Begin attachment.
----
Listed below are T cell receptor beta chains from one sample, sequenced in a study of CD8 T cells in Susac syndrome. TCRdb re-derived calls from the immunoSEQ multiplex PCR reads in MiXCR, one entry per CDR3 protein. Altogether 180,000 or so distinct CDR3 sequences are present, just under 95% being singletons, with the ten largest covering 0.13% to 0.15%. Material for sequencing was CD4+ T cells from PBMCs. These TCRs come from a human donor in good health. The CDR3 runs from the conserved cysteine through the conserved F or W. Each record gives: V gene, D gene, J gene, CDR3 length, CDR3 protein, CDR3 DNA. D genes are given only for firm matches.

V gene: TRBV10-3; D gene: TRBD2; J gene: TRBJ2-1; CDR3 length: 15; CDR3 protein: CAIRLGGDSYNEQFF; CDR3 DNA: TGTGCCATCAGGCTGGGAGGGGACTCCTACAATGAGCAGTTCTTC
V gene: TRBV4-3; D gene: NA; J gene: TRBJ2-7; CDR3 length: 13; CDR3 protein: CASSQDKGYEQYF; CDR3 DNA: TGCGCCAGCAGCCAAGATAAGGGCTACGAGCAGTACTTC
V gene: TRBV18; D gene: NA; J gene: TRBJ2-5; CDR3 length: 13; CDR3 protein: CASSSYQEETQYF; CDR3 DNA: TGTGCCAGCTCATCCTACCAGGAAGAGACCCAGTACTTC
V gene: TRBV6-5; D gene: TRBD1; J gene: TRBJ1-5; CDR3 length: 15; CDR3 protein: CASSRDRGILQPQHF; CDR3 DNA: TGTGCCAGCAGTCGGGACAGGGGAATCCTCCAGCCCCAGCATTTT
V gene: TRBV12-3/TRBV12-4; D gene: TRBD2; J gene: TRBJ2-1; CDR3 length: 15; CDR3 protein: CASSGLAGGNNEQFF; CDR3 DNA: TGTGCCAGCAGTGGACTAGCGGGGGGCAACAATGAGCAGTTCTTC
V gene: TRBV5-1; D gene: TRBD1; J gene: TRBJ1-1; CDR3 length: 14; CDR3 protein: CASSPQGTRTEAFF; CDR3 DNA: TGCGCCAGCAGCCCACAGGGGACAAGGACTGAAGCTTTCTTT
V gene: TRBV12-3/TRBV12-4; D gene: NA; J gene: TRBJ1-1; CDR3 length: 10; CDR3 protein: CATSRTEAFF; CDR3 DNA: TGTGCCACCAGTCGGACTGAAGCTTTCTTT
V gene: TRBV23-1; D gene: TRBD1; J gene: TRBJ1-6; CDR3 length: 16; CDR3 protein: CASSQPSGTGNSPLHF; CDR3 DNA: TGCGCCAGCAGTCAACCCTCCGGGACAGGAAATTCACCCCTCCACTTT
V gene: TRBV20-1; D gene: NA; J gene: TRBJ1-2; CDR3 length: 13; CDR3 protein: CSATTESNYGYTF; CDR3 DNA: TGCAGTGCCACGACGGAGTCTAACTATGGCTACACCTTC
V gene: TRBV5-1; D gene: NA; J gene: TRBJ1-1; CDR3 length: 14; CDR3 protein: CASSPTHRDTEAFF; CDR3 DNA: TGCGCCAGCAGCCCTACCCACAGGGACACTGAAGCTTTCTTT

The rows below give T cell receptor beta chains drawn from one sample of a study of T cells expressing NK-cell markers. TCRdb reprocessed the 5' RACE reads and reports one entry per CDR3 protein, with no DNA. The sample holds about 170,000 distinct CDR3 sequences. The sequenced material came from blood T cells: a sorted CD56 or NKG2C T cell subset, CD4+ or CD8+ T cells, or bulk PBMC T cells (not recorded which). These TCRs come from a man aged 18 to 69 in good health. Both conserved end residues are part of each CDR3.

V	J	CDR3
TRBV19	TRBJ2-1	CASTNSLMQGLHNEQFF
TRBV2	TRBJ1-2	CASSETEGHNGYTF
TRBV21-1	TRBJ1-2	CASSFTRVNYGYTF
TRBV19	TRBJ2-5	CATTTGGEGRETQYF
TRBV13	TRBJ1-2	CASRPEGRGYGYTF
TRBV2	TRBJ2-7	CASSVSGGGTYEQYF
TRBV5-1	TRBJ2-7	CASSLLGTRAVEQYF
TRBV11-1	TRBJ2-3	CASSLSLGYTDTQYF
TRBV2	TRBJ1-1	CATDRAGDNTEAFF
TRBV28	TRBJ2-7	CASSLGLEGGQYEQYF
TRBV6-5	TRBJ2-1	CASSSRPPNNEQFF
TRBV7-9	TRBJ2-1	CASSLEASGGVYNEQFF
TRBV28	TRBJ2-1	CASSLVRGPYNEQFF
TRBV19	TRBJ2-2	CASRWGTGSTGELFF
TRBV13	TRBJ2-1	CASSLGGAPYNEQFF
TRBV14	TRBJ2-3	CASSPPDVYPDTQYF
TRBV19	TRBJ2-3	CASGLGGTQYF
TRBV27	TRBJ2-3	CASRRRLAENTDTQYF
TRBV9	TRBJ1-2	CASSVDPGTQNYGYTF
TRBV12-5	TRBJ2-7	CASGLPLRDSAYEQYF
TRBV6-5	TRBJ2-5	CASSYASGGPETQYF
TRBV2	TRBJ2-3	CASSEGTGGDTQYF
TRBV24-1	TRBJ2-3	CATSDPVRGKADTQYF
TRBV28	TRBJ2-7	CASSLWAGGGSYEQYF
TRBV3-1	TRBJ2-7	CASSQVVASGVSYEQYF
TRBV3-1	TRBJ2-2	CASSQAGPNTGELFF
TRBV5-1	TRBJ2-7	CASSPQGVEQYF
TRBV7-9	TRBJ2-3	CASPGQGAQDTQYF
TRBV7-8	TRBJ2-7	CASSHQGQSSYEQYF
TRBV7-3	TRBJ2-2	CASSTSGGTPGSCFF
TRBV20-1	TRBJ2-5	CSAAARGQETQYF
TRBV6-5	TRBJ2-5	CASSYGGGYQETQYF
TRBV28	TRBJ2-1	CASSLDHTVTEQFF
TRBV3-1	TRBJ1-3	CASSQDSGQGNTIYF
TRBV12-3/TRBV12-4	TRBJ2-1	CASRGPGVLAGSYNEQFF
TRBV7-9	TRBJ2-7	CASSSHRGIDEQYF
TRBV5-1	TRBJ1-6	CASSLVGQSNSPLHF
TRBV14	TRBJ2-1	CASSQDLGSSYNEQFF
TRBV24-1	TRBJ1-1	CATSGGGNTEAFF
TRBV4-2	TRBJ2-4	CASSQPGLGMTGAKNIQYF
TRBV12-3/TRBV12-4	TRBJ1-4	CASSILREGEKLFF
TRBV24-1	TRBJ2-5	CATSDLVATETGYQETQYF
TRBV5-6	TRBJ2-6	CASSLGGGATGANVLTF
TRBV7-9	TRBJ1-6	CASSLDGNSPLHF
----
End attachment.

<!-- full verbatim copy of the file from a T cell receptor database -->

Listed below are T cell receptor beta chains from one sample, sequenced in a study of CD8 T cells in Susac syndrome. TCRdb re-derived calls from the immunoSEQ multiplex PCR reads in MiXCR, one entry per CDR3 protein. Altogether 180,000 or so distinct CDR3 sequences are present, just under 95% being singletons, with the ten largest covering 0.13% to 0.15%. Material for sequencing was CD4+ T cells from PBMCs. These TCRs come from a human donor in good health. The CDR3 runs from the conserved cysteine through the conserved F or W. Each record gives: V gene, D gene, J gene, CDR3 length, CDR3 protein, CDR3 DNA. D genes are given only for firm matches.

V gene: TRBV10-3; D gene: TRBD2; J gene: TRBJ2-1; CDR3 length: 15; CDR3 protein: CAIRLGGDSYNEQFF; CDR3 DNA: TGTGCCATCAGGCTGGGAGGGGACTCCTACAATGAGCAGTTCTTC
V gene: TRBV4-3; D gene: NA; J gene: TRBJ2-7; CDR3 length: 13; CDR3 protein: CASSQDKGYEQYF; CDR3 DNA: TGCGCCAGCAGCCAAGATAAGGGCTACGAGCAGTACTTC
V gene: TRBV18; D gene: NA; J gene: TRBJ2-5; CDR3 length: 13; CDR3 protein: CASSSYQEETQYF; CDR3 DNA: TGTGCCAGCTCATCCTACCAGGAAGAGACCCAGTACTTC
V gene: TRBV6-5; D gene: TRBD1; J gene: TRBJ1-5; CDR3 length: 15; CDR3 protein: CASSRDRGILQPQHF; CDR3 DNA: TGTGCCAGCAGTCGGGACAGGGGAATCCTCCAGCCCCAGCATTTT
V gene: TRBV12-3/TRBV12-4; D gene: TRBD2; J gene: TRBJ2-1; CDR3 length: 15; CDR3 protein: CASSGLAGGNNEQFF; CDR3 DNA: TGTGCCAGCAGTGGACTAGCGGGGGGCAACAATGAGCAGTTCTTC
V gene: TRBV5-1; D gene: TRBD1; J gene: TRBJ1-1; CDR3 length: 14; CDR3 protein: CASSPQGTRTEAFF; CDR3 DNA: TGCGCCAGCAGCCCACAGGGGACAAGGACTGAAGCTTTCTTT
V gene: TRBV12-3/TRBV12-4; D gene: NA; J gene: TRBJ1-1; CDR3 length: 10; CDR3 protein: CATSRTEAFF; CDR3 DNA: TGTGCCACCAGTCGGACTGAAGCTTTCTTT
V gene: TRBV23-1; D gene: TRBD1; J gene: TRBJ1-6; CDR3 length: 16; CDR3 protein: CASSQPSGTGNSPLHF; CDR3 DNA: TGCGCCAGCAGTCAACCCTCCGGGACAGGAAATTCACCCCTCCACTTT
V gene: TRBV20-1; D gene: NA; J gene: TRBJ1-2; CDR3 length: 13; CDR3 protein: CSATTESNYGYTF; CDR3 DNA: TGCAGTGCCACGACGGAGTCTAACTATGGCTACACCTTC
V gene: TRBV5-1; D gene: NA; J gene: TRBJ1-1; CDR3 length: 14; CDR3 protein: CASSPTHRDTEAFF; CDR3 DNA: TGCGCCAGCAGCCCTACCCACAGGGACACTGAAGCTTTCTTT

The rows below give T cell receptor beta chains drawn from one sample of a study of T cells expressing NK-cell markers. TCRdb reprocessed the 5' RACE reads and reports one entry per CDR3 protein, with no DNA. The sample holds about 170,000 distinct CDR3 sequences. The sequenced material came from blood T cells: a sorted CD56 or NKG2C T cell subset, CD4+ or CD8+ T cells, or bulk PBMC T cells (not recorded which). These TCRs come from a man aged 18 to 69 in good health. Both conserved end residues are part of each CDR3.

V	J	CDR3
TRBV19	TRBJ2-1	CASTNSLMQGLHNEQFF
TRBV2	TRBJ1-2	CASSETEGHNGYTF
TRBV21-1	TRBJ1-2	CASSFTRVNYGYTF
TRBV19	TRBJ2-5	CATTTGGEGRETQYF
TRBV13	TRBJ1-2	CASRPEGRGYGYTF
TRBV2	TRBJ2-7	CASSVSGGGTYEQYF
TRBV5-1	TRBJ2-7	CASSLLGTRAVEQYF
TRBV11-1	TRBJ2-3	CASSLSLGYTDTQYF
TRBV2	TRBJ1-1	CATDRAGDNTEAFF
TRBV28	TRBJ2-7	CASSLGLEGGQYEQYF
TRBV6-5	TRBJ2-1	CASSSRPPNNEQFF
TRBV7-9	TRBJ2-1	CASSLEASGGVYNEQFF
TRBV28	TRBJ2-1	CASSLVRGPYNEQFF
TRBV19	TRBJ2-2	CASRWGTGSTGELFF
TRBV13	TRBJ2-1	CASSLGGAPYNEQFF
TRBV14	TRBJ2-3	CASSPPDVYPDTQYF
TRBV19	TRBJ2-3	CASGLGGTQYF
TRBV27	TRBJ2-3	CASRRRLAENTDTQYF
TRBV9	TRBJ1-2	CASSVDPGTQNYGYTF
TRBV12-5	TRBJ2-7	CASGLPLRDSAYEQYF
TRBV6-5	TRBJ2-5	CASSYASGGPETQYF
TRBV2	TRBJ2-3	CASSEGTGGDTQYF
TRBV24-1	TRBJ2-3	CATSDPVRGKADTQYF
TRBV28	TRBJ2-7	CASSLWAGGGSYEQYF
TRBV3-1	TRBJ2-7	CASSQVVASGVSYEQYF
TRBV3-1	TRBJ2-2	CASSQAGPNTGELFF
TRBV5-1	TRBJ2-7	CASSPQGVEQYF
TRBV7-9	TRBJ2-3	CASPGQGAQDTQYF
TRBV7-8	TRBJ2-7	CASSHQGQSSYEQYF
TRBV7-3	TRBJ2-2	CASSTSGGTPGSCFF
TRBV20-1	TRBJ2-5	CSAAARGQETQYF
TRBV6-5	TRBJ2-5	CASSYGGGYQETQYF
TRBV28	TRBJ2-1	CASSLDHTVTEQFF
TRBV3-1	TRBJ1-3	CASSQDSGQGNTIYF
TRBV12-3/TRBV12-4	TRBJ2-1	CASRGPGVLAGSYNEQFF
TRBV7-9	TRBJ2-7	CASSSHRGIDEQYF
TRBV5-1	TRBJ1-6	CASSLVGQSNSPLHF
TRBV14	TRBJ2-1	CASSQDLGSSYNEQFF
TRBV24-1	TRBJ1-1	CATSGGGNTEAFF
TRBV4-2	TRBJ2-4	CASSQPGLGMTGAKNIQYF
TRBV12-3/TRBV12-4	TRBJ1-4	CASSILREGEKLFF
TRBV24-1	TRBJ2-5	CATSDLVATETGYQETQYF
TRBV5-6	TRBJ2-6	CASSLGGGATGANVLTF
TRBV7-9	TRBJ1-6	CASSLDGNSPLHF